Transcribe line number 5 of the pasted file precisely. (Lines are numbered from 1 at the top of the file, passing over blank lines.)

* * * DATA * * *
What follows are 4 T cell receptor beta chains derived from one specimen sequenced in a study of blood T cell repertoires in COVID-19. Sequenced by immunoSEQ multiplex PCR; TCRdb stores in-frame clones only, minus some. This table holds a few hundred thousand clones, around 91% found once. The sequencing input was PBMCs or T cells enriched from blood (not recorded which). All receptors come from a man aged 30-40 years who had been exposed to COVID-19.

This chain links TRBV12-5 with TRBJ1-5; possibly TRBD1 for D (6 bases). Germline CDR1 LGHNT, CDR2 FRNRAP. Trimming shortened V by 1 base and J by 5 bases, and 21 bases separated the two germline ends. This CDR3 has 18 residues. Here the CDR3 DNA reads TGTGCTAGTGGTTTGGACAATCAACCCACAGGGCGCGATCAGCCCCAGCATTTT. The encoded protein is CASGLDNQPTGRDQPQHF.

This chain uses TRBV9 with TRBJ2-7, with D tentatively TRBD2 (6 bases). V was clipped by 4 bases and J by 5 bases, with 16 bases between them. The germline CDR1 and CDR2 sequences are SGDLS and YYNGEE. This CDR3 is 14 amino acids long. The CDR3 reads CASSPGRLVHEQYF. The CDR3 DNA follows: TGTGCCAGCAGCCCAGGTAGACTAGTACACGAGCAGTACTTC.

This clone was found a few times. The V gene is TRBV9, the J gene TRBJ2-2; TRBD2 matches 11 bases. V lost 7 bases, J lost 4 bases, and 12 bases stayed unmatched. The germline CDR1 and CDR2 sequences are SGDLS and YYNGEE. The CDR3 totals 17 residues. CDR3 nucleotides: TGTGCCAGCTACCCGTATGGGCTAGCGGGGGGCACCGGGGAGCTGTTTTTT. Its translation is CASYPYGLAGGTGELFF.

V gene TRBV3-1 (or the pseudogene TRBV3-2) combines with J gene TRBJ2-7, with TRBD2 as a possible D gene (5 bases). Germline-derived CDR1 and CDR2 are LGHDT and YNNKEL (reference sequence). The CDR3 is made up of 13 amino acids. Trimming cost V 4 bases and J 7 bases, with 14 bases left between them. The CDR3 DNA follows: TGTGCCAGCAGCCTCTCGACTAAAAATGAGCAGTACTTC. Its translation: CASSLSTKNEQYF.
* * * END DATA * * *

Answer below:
V gene TRBV3-1 (or the pseudogene TRBV3-2) combines with J gene TRBJ2-7, with TRBD2 as a possible D gene (5 bases). Germline-derived CDR1 and CDR2 are LGHDT and YNNKEL (reference sequence). The CDR3 is made up of 13 amino acids. Trimming cost V 4 bases and J 7 bases, with 14 bases left between them. The CDR3 DNA follows: TGTGCCAGCAGCCTCTCGACTAAAAATGAGCAGTACTTC. Its translation: CASSLSTKNEQYF.